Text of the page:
MTU’s Winter Carnival Century Celebration Starts With a Look Back

One hundred years of snow statues, winter games and the spirited Huskies who make
Michigan Technological University’s Winter Carnival spectacular is a lot of ground
to cover. University history keepers are up to the task.

A special Husky Bites presentation livestreamed at 6 p.m. Monday, Jan. 24, features
Lindsay Hiltunen of the
Michigan Tech Archives with a pictorial look back through the University’s most iconic event. MTU Wikipedian in Residence Cynthia Hodges will also be there to talk about the Winter
Carnival Wikipedia Edit-a-thon she’s organizing at the Van Pelt and Opie Library on
Saturday, Jan. 29. Students and alumni are invited to learn how to correctly research
and submit updates to Wikipedia entries, specifically focusing on
Winter Carnival.

This year’s Carnival takes place Feb. 9-12 with the theme of “Come One, Come All To Our 100th Carnival.”

Hiltunen’s Winter Carnival memories begin long before she became Michigan Tech’s university
archivist. Raised in the Copper Country, she grew up looking forward to the event
every year. “I remember when my Grandpa Dave was a statue judge,” says the alumna
and current doctoral student, noting how Winter Carnival continues to connect campus,
community and the Michigan Tech alumni who do so much to keep the tradition vibrant.

“Over the past 100 years, we Michigan Tech alums have had many traditions,” said Hodges.
“I’m looking forward to learning how we’ve celebrated over the years.”

Learn more about Hiltunen, Hodges and Michigan Tech Winter Carnival history in the latest Husky Bites Q&A on the College of Engineering Blog.

Lindsay Hiltunen: Winter Carnival—One Hundred Years

What are you doing for supper at 6 p.m. Monday night? Grab a bite with College of
Dean Janet Callahan and University Archivist Lindsay Hiltunen. Hiltunen is a Michigan Tech alumna and
current doctoral student with two master’s degrees in library science and United States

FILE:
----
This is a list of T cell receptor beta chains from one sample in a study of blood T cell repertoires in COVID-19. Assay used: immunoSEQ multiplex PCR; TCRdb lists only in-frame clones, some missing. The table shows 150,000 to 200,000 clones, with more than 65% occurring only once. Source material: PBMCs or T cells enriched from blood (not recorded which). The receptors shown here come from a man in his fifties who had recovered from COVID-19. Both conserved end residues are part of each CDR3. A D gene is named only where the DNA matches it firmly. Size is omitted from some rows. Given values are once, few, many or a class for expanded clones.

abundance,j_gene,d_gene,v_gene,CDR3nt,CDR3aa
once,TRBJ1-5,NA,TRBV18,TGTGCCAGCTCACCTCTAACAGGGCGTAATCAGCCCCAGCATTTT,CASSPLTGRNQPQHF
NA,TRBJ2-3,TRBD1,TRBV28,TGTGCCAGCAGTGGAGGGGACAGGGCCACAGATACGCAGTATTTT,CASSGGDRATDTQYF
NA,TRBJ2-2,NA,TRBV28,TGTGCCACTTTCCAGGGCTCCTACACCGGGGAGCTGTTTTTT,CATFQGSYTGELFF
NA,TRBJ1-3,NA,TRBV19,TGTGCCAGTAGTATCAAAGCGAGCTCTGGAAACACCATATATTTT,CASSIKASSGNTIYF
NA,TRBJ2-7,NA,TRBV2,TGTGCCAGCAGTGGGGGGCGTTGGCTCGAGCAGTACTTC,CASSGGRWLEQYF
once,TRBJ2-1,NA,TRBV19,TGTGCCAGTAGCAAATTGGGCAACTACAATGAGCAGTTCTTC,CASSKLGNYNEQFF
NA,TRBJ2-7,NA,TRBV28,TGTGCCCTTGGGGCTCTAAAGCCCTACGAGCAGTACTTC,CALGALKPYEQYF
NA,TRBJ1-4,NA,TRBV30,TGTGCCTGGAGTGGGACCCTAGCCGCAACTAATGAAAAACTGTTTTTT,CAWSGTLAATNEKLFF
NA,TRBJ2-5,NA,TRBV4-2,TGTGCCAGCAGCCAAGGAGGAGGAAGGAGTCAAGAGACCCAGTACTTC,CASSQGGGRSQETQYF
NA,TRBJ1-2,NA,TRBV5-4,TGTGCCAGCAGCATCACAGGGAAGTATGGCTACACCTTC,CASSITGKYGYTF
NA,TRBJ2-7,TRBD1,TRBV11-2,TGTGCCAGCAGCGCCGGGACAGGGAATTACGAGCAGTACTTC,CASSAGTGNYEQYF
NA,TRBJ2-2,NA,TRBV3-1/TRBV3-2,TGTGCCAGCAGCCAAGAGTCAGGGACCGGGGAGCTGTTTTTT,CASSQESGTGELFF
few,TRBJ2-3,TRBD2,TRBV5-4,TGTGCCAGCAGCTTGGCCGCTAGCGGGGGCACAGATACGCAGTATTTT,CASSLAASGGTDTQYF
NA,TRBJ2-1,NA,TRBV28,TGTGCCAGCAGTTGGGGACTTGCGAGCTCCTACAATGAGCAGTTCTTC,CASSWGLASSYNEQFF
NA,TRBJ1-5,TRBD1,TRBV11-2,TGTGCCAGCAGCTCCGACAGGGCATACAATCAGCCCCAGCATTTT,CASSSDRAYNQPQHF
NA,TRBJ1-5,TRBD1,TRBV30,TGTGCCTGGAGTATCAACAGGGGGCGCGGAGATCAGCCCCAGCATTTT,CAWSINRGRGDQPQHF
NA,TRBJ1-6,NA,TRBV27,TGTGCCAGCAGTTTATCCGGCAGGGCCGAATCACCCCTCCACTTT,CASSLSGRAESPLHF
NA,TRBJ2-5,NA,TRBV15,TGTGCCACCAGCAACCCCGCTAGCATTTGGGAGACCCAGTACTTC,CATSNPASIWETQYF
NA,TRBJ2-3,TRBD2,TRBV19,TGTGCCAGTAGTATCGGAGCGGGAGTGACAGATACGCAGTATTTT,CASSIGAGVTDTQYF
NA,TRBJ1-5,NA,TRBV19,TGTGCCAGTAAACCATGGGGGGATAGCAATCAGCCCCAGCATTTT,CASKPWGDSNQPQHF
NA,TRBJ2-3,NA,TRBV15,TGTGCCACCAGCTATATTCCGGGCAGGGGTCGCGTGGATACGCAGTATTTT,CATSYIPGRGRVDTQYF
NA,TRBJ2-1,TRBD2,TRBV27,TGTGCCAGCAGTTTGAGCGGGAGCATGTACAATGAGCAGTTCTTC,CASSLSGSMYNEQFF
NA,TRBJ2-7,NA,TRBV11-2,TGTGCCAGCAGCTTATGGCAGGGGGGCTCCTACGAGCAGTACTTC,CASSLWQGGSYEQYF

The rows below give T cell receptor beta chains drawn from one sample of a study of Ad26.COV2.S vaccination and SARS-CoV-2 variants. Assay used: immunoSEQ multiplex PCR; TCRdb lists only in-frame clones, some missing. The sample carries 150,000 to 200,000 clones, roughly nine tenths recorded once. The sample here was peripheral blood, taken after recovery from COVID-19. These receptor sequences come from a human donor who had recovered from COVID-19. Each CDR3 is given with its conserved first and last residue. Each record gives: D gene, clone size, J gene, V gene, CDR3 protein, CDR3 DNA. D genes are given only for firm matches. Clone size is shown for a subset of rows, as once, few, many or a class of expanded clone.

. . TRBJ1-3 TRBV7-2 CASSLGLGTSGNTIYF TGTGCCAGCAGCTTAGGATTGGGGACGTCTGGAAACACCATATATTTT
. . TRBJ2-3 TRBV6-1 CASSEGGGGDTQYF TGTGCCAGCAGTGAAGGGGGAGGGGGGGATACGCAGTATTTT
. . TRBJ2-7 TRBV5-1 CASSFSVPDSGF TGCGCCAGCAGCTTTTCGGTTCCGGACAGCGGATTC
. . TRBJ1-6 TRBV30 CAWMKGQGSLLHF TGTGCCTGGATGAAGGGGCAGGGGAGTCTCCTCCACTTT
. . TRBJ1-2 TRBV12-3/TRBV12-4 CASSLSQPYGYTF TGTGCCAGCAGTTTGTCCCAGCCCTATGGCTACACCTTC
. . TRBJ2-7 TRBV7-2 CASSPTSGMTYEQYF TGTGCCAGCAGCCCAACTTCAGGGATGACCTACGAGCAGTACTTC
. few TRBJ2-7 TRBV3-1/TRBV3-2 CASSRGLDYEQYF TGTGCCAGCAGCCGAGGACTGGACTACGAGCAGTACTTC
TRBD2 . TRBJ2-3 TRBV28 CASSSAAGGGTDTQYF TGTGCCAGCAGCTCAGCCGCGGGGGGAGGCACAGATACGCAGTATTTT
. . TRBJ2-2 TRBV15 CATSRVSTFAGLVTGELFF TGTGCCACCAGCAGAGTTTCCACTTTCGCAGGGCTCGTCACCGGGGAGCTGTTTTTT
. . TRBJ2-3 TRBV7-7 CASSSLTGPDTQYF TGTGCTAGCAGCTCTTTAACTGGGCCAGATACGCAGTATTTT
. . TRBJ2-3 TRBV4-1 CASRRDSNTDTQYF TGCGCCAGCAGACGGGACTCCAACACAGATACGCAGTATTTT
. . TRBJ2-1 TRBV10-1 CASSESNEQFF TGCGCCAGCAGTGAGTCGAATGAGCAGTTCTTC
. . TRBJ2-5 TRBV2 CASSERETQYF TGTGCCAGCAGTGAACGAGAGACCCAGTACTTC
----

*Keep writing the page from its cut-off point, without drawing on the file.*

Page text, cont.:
history. She’s a trustee to the Historical Society of Michigan’s Board of Directors,
chair of the Society of American Archivists Oral History Section, and vice president
and president-elect of the Michigan Archival Association (she’ll become MAA president
in June 2022).

During Husky Bites, Hiltunen will share the history of Winter Carnival, one of Michigan Tech’s most beloved traditions across the decades, through rich
images of fun and festivities via the Michigan Tech Archives — from queens to cookouts,
snow statues to snowballs, skating reviews to dog sled races and more.

Joining in will be mechanical engineering alumna Cynthia Hodges, who serves as a Wikipedian in residence for Michigan Tech. To celebrate the 100th
anniversary, Hodges is organizing a Winter Carnival Wikipedia edit-a-thon, and alumni
and students are welcome to help. Hodges is also a member of Michigan Tech’s Presidential
Council of Alumnae.

This year’s Winter Carnival theme is “Come One, Come All To Our 100th Carnival.” Be sure to bring your Winter Carnival questions to Husky Bites. Hiltunen and Hodges
look forward to the Q&A!

A smiling woman with tall file cabinets and framed certificates behind her.
Lindsay Hiltunen and the Michigan Tech Archives team will be sharing blogs, photos
and other Carnival artifacts. Watch for their posts on the Michigan Tech Archives
website and social media platforms.

Q: Lindsay, how did you get involved in library science? What sparked your interest?

LH: I’ve had an interest in libraries and history since a young age. My grandfather
was a history professor at Michigan Tech and the first lay president at what is now
Finlandia University. The sunroom at my grandparents’ house on Summit Street was my
favorite place; one wall of windows and three walls of history books from floor to
ceiling. Anytime I was there to visit, I would steal away to the sunroom and read
and dream for hours. It wasn’t until I attended Michigan Tech as an undergrad and
obtained student employment in the archives (then on the third floor of the library)
that I knew what an archivist did. I credit my grandpa for the spark and former University
Archivist Erik Nordberg for showing me the path to library school.

My library career fully began at the District of Columbia Public Library as a library
technician. I became an archivist at Michigan Tech in 2014, and university archivist
in May 2016. As a side note, I’m proud to say I’m now the steward of my Grandpa Dave’s
impressive book collection.

Q: Hometown and family?

LH: I grew up in Tamarack City and graduated from Dollar Bay High School. My mom was
an avid artist and my dad is the former director of a local social services coordinating
agency. I have two brothers and one sister; all but one of us are Huskies. (The one
who didn’t go to Michigan Tech has two husky dogs as pets, so that counts for something.)

We grew up playing every sport under the sun. Those sports we didn’t play, we were